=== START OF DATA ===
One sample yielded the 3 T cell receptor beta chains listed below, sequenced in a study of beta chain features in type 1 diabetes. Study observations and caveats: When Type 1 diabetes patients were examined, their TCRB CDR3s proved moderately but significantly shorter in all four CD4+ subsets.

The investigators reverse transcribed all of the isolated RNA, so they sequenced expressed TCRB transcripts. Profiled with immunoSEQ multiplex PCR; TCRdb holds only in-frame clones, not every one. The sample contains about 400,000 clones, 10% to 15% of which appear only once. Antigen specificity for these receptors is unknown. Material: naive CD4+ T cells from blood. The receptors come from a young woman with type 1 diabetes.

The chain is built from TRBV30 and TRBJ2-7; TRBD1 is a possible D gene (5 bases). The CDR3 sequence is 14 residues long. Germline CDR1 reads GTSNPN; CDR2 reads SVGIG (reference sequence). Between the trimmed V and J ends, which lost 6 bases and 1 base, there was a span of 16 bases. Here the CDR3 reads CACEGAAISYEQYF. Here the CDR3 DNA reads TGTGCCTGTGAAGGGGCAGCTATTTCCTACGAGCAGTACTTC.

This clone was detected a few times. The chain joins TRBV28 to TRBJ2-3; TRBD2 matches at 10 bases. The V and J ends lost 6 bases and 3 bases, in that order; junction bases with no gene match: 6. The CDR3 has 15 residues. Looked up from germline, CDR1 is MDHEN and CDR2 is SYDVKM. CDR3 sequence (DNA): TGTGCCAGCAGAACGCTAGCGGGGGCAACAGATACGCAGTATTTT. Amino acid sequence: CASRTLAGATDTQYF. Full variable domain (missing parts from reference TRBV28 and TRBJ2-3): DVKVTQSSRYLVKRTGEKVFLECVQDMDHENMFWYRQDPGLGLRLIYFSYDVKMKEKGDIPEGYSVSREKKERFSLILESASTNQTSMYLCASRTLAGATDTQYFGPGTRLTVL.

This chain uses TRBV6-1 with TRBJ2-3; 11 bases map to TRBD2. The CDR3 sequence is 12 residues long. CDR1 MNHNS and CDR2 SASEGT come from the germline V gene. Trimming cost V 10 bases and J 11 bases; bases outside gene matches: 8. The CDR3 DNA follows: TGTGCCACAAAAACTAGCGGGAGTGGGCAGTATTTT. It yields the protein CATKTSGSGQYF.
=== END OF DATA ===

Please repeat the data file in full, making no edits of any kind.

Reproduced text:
One sample yielded the 3 T cell receptor beta chains listed below, sequenced in a study of beta chain features in type 1 diabetes. Study observations and caveats: When Type 1 diabetes patients were examined, their TCRB CDR3s proved moderately but significantly shorter in all four CD4+ subsets.

The investigators reverse transcribed all of the isolated RNA, so they sequenced expressed TCRB transcripts. Profiled with immunoSEQ multiplex PCR; TCRdb holds only in-frame clones, not every one. The sample contains about 400,000 clones, 10% to 15% of which appear only once. Antigen specificity for these receptors is unknown. Material: naive CD4+ T cells from blood. The receptors come from a young woman with type 1 diabetes.

The chain is built from TRBV30 and TRBJ2-7; TRBD1 is a possible D gene (5 bases). The CDR3 sequence is 14 residues long. Germline CDR1 reads GTSNPN; CDR2 reads SVGIG (reference sequence). Between the trimmed V and J ends, which lost 6 bases and 1 base, there was a span of 16 bases. Here the CDR3 reads CACEGAAISYEQYF. Here the CDR3 DNA reads TGTGCCTGTGAAGGGGCAGCTATTTCCTACGAGCAGTACTTC.

This clone was detected a few times. The chain joins TRBV28 to TRBJ2-3; TRBD2 matches at 10 bases. The V and J ends lost 6 bases and 3 bases, in that order; junction bases with no gene match: 6. The CDR3 has 15 residues. Looked up from germline, CDR1 is MDHEN and CDR2 is SYDVKM. CDR3 sequence (DNA): TGTGCCAGCAGAACGCTAGCGGGGGCAACAGATACGCAGTATTTT. Amino acid sequence: CASRTLAGATDTQYF. Full variable domain (missing parts from reference TRBV28 and TRBJ2-3): DVKVTQSSRYLVKRTGEKVFLECVQDMDHENMFWYRQDPGLGLRLIYFSYDVKMKEKGDIPEGYSVSREKKERFSLILESASTNQTSMYLCASRTLAGATDTQYFGPGTRLTVL.

This chain uses TRBV6-1 with TRBJ2-3; 11 bases map to TRBD2. The CDR3 sequence is 12 residues long. CDR1 MNHNS and CDR2 SASEGT come from the germline V gene. Trimming cost V 10 bases and J 11 bases; bases outside gene matches: 8. The CDR3 DNA follows: TGTGCCACAAAAACTAGCGGGAGTGGGCAGTATTTT. It yields the protein CATKTSGSGQYF.